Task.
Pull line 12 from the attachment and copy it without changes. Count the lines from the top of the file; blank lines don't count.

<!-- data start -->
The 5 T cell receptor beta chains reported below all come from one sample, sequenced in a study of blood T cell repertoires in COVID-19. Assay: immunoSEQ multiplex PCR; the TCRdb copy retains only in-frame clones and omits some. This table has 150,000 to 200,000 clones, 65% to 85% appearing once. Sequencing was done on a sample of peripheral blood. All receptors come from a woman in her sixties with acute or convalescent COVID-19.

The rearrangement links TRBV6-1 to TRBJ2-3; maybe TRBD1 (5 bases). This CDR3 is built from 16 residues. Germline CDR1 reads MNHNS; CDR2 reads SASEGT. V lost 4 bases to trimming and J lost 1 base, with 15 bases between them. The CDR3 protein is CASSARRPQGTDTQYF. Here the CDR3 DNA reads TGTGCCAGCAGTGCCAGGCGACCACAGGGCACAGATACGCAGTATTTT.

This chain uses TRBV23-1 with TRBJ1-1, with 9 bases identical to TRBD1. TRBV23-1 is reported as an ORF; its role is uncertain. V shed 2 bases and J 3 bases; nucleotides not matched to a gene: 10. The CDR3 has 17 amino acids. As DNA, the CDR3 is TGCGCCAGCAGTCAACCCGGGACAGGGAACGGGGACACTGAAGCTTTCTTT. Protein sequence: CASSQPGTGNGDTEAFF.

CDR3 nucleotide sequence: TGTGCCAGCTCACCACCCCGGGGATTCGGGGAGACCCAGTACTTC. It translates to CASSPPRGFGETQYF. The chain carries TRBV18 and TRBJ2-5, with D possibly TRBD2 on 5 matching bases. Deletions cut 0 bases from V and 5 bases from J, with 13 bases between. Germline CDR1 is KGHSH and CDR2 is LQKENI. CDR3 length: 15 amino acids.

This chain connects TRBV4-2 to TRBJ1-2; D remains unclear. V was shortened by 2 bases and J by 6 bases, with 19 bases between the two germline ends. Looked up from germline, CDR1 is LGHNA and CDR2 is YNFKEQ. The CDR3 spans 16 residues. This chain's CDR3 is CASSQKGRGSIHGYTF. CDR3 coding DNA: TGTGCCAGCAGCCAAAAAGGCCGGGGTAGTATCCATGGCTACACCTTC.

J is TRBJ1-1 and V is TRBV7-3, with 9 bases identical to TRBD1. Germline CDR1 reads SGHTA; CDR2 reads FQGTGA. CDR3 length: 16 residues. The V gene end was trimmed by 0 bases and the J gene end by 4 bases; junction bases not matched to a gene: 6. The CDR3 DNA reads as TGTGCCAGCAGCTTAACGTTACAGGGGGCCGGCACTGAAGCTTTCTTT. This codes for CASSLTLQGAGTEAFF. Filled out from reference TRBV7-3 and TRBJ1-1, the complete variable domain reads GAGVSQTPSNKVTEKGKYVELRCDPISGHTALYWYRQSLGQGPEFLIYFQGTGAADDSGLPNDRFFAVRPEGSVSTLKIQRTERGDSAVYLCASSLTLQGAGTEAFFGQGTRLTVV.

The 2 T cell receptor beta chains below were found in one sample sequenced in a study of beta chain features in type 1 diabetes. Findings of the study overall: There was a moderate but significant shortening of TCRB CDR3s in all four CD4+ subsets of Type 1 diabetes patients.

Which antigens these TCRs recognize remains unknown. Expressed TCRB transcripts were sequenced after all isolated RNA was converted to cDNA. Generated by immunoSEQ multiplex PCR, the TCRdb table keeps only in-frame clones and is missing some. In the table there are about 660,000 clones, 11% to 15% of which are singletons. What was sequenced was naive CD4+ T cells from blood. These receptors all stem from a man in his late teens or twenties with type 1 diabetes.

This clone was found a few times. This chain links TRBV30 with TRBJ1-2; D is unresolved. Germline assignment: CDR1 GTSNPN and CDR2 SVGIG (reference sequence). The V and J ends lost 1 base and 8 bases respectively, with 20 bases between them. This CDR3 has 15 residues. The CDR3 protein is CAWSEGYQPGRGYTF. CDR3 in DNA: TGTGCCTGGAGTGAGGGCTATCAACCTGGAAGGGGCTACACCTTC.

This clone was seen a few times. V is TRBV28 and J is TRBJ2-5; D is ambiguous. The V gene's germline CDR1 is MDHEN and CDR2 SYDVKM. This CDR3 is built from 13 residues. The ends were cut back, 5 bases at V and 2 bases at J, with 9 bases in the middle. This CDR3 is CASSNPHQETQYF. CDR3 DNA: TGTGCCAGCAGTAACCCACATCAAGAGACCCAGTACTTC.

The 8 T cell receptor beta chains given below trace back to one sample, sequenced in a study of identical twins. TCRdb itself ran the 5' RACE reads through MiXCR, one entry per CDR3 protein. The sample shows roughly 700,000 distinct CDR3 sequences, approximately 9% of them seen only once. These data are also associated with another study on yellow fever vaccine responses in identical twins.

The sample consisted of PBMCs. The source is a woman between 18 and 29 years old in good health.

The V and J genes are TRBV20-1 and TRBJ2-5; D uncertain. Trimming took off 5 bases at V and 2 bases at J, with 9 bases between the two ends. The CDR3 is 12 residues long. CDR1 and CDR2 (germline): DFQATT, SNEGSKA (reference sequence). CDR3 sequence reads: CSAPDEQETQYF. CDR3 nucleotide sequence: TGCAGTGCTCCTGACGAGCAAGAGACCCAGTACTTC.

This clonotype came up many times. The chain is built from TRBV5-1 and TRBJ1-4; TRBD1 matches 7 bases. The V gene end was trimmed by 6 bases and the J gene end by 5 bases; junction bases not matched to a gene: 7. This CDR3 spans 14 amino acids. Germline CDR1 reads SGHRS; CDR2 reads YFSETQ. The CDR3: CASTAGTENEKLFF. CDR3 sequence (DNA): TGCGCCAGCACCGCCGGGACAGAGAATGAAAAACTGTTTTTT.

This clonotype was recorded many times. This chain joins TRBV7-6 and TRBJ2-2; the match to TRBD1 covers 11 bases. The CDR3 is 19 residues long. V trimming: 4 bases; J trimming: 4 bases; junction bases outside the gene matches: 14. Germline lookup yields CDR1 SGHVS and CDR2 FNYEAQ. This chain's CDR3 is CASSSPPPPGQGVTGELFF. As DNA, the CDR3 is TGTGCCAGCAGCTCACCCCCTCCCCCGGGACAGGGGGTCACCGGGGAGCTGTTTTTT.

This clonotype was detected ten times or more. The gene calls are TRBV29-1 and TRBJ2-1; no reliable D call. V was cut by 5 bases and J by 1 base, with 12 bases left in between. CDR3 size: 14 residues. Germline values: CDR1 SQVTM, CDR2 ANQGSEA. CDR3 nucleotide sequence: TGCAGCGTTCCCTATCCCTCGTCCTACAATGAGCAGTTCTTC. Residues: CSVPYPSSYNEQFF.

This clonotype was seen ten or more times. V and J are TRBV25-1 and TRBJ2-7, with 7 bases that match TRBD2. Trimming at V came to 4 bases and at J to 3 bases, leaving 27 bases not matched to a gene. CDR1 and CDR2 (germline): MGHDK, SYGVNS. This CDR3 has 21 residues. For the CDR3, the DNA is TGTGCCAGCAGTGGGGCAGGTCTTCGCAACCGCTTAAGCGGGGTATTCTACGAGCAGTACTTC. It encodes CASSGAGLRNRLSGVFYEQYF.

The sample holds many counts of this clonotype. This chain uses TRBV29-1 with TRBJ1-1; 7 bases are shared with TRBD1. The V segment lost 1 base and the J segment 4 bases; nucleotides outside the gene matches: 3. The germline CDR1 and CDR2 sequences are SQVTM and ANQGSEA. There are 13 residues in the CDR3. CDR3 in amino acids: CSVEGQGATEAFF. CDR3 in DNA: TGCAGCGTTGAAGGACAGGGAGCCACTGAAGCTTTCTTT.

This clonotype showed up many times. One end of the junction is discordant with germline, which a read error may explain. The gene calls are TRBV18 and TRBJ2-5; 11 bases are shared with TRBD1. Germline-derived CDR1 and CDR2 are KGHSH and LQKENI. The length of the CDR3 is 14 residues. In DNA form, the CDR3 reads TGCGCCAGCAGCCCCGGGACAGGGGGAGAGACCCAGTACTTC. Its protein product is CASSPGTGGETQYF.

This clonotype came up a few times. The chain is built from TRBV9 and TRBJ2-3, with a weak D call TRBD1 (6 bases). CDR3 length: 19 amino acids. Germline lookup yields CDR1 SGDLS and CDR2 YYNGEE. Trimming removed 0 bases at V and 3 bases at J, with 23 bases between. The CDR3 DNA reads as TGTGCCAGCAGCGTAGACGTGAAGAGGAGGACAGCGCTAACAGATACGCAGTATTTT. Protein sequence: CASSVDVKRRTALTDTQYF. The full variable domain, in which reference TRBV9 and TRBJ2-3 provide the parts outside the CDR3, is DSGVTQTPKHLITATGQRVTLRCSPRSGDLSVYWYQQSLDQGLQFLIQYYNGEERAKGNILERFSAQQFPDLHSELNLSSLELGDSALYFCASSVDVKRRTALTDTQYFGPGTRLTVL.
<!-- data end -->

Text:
The sample consisted of PBMCs. The source is a woman between 18 and 29 years old in good health.